Working at my computer table a couple of days ago I took a moment to gaze out my window with my thoughts. Appearing outside my window were a pair of magnificent rainbows streaming in the sky over the Willamette River in Portland.  Rainbows enthrall me everytime I encounter them, especially if they are double rainbows.

I thought to myself that there is such beauty all around us if we just slow down and use our dreams and thoughts to realize this. Of course this is difficult to do sometimes when all we hear from the politicians and media is bad news. I am not advocating to play pollyanna and tell yourself that all is right with the world. It's not.  

My window thoughts brought me to the conclusion that as one person I cannot solve everything that is wrong. I cannot carry the worries of the world on my shoulders. I can only solve, hopefully, what is before me personally. 

And if I can reach out and help someone through a doable act -- I will do it. Such as helping a young boy tie his shoe, giving a young woman a jump for her stalled car in a parking lot, dropping money in a street musicians guitar case, helping a friend in a time of tribulation -- all are -- examples of personal reality and not the drama politicians and media expect us to buy into.  

Perhaps you believe as I do? 

Sunday, October 26, 2014


Walking through a wet Fred Meyer's parking lot today I spotted these long brown scaly leaves belonging to a Coastal Redwood. They are rather unique in shape and grow in Redwood canopies (the upper leaves of the Redwood).  

We had a very windy day yesterday and these leaves were blown out of their trees to do their duty for nature.

Immediately, I thought what purpose can fallen leaves have in a parking lot. Leaves in all their shapes and colors certainly have a reason for falling to the ground. They serve as homes for insects and other small critters plus they add mulch and fertilize the soil -- plus more. 

Why do we need so many parking lots all paved over with non-porous materials?  Not only are we erecting more buildings but then we surround these buildings with huge parking lots.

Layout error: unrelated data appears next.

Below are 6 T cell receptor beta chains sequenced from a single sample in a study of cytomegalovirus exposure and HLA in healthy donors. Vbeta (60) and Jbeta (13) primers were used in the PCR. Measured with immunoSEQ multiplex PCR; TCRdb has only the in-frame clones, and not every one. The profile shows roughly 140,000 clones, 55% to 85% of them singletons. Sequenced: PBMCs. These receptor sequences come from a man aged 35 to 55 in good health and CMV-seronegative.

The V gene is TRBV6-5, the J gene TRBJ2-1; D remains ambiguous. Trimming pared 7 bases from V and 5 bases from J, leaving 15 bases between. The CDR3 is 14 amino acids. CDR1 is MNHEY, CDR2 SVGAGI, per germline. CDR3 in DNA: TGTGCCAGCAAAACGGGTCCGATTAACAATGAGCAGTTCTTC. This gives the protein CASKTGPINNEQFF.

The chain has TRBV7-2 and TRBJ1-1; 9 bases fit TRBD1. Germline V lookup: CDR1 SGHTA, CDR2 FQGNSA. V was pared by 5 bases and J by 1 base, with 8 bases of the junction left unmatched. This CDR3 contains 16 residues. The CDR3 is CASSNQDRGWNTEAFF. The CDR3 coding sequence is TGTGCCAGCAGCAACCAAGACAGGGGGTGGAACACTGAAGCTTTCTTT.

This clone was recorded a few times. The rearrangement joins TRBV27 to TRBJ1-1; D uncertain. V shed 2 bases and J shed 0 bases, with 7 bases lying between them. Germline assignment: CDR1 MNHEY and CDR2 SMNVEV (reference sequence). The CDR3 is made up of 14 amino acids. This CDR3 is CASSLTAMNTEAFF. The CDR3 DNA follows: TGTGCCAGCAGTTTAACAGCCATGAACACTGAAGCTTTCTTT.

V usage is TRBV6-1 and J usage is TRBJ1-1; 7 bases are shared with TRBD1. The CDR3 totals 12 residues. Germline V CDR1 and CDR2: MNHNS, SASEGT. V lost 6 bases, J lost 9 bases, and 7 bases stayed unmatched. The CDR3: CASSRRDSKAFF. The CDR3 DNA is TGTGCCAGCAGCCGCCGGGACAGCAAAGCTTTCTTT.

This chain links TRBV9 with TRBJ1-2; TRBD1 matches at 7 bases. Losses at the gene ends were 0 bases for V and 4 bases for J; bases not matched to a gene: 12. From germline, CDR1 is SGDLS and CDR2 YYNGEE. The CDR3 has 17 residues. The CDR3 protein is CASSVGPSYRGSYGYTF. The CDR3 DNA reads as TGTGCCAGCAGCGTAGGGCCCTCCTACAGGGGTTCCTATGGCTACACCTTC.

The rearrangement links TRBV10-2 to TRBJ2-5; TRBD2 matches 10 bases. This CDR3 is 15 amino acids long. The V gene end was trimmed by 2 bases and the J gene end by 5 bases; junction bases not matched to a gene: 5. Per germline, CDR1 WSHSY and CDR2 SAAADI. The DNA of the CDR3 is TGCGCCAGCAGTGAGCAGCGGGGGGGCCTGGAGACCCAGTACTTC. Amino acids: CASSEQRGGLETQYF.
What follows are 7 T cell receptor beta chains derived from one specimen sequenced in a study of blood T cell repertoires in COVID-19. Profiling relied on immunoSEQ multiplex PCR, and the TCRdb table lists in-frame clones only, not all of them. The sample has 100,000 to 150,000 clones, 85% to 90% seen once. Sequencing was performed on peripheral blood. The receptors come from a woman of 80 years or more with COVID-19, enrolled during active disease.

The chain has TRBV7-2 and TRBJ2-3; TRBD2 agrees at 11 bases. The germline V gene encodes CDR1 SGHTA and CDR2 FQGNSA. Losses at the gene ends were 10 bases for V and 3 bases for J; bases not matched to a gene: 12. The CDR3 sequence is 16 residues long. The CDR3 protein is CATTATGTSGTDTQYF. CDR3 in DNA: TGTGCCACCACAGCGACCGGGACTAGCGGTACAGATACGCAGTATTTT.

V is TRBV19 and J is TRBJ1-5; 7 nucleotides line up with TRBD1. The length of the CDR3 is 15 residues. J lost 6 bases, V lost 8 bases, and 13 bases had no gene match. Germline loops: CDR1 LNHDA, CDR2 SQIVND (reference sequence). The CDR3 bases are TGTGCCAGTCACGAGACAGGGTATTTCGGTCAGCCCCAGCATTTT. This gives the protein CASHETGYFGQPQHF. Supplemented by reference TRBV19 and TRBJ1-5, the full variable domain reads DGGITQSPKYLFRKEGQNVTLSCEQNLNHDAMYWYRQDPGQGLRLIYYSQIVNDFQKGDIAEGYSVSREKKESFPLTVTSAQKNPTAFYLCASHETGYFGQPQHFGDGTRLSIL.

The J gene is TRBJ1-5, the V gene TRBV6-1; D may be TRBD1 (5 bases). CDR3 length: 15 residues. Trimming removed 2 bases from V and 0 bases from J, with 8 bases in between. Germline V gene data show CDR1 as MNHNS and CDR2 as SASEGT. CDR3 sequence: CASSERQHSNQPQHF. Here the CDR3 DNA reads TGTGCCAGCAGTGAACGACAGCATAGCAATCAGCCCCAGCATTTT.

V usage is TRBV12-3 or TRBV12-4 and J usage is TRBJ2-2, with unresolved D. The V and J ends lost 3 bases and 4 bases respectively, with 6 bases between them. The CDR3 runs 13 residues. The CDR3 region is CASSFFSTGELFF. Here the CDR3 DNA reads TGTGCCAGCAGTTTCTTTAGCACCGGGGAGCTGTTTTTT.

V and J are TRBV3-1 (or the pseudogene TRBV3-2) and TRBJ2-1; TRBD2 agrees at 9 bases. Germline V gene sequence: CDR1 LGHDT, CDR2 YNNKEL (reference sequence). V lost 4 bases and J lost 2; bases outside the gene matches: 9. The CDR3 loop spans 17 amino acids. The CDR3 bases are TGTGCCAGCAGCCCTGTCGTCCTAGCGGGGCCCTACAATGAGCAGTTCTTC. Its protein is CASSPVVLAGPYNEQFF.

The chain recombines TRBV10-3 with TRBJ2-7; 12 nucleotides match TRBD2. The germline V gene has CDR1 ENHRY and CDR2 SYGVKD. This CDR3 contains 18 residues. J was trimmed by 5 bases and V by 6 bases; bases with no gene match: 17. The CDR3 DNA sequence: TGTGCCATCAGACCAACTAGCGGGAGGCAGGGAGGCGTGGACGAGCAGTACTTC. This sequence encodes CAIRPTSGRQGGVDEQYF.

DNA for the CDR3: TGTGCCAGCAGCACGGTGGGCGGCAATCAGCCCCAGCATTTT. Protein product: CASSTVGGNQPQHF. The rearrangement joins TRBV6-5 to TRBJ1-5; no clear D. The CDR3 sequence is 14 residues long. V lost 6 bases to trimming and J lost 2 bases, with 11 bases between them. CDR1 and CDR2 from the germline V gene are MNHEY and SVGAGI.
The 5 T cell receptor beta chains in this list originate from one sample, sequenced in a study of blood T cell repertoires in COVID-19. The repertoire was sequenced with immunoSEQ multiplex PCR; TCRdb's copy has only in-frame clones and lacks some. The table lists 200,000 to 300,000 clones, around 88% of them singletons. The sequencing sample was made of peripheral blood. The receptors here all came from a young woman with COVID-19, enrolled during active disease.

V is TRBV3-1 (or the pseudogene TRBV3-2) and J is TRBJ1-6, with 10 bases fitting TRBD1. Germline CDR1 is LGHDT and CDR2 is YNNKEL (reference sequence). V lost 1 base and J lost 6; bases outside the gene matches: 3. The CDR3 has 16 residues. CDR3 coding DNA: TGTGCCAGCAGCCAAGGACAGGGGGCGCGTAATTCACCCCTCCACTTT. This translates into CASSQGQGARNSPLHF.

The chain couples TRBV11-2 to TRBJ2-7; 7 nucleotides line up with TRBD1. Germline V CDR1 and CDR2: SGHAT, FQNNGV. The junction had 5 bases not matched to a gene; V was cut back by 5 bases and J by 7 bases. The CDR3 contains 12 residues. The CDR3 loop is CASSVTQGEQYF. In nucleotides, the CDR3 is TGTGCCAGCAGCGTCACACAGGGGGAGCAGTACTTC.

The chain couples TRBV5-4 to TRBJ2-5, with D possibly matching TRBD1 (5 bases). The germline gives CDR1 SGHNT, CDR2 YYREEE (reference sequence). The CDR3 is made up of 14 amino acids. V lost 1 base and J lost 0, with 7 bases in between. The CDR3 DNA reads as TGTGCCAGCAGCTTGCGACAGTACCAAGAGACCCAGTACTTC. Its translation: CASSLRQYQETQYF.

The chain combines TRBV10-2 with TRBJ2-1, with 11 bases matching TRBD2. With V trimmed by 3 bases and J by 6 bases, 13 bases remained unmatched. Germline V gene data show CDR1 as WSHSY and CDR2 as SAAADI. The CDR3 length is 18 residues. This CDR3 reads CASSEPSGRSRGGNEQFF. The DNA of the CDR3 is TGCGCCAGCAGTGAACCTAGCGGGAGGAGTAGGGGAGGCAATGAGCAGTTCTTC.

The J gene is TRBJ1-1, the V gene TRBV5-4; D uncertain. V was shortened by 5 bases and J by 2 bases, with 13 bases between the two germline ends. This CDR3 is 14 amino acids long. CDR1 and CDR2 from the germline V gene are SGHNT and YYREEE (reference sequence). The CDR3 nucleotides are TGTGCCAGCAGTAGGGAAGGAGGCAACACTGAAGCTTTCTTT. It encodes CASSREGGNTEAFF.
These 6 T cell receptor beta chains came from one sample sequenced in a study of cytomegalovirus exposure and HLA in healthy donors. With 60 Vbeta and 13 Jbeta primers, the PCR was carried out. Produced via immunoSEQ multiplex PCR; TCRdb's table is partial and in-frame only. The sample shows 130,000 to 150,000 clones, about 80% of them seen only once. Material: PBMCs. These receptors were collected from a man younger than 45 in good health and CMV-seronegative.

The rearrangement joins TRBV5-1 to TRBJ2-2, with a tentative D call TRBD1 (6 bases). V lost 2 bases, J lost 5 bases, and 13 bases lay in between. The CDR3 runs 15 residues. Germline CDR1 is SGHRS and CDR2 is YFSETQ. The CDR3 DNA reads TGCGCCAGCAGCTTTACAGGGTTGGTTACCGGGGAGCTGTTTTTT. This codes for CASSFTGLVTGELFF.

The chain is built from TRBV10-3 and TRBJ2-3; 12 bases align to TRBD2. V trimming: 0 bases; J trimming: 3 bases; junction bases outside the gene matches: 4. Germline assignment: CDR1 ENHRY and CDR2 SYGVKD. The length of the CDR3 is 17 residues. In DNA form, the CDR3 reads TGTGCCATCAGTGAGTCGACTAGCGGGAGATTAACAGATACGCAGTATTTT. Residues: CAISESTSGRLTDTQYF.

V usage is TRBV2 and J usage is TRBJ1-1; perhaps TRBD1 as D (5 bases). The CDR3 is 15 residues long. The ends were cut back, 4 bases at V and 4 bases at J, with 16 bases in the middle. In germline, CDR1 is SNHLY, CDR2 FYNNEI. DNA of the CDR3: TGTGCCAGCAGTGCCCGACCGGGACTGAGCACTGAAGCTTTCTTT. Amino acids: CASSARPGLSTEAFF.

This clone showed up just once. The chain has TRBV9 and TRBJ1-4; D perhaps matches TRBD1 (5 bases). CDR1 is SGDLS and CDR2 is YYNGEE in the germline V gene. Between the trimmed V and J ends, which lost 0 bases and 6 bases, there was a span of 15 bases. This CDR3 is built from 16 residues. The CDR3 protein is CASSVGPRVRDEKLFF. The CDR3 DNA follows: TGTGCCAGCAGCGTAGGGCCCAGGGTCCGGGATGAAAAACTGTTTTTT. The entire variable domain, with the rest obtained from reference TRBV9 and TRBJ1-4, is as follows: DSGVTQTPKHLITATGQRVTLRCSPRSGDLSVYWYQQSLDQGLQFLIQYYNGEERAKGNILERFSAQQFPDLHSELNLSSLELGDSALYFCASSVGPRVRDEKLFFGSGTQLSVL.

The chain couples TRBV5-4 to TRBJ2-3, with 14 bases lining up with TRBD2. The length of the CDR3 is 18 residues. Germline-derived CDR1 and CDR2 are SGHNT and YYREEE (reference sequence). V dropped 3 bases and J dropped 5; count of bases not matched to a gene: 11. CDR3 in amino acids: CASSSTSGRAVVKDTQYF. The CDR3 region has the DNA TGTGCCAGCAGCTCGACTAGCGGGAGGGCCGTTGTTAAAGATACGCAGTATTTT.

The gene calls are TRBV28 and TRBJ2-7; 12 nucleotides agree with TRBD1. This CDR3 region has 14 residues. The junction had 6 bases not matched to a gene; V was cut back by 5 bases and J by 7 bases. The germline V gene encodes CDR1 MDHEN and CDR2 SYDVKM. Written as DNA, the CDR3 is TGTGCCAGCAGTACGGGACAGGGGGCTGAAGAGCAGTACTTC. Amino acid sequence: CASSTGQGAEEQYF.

From Joni Mitchell lyrics, "they paved paradise and put up a parking lot."  I will now bow out and let Joni's words tell the story I am trying to tell. Here is her two minute song on Your Tube -----

Sunday, October 19, 2014


Gathering to discuss this past summer

Saying goodbye to old friends

Some last kicks by taking turns 
sliding down the rocks,

And all -- eventually -- settling in to a well deserved rest 
 after a summer of catching the light

Sunday, October 12, 2014


barbara judge's photo collection

Taken in the latter part of the 1800's, this vintage photo can tell you much about fashion as well as a certain type of quilt pattern that was part of the material culture at the time. The children are dressed to the "t" in undoubtedly early machine stitched clothing or even possibly hand sewn? The young boy has some type of straps on his long stockings, perhaps to keep them from slipping down his legs?

Perhaps the quilt, that was draped over the chairs was of special importance? Could it be one that was created for the photo taking session or perhaps made by a relative that the family loved? What stories can you conjure up in your mind with the various clues in this photo?

It was common to have photos taken outside as appropriate lighting was not available inside. One often finds old photos taken outside during this time period - usually taken by itinerant photographers who traveled the countryside. The background appears to be some type of canvas drop?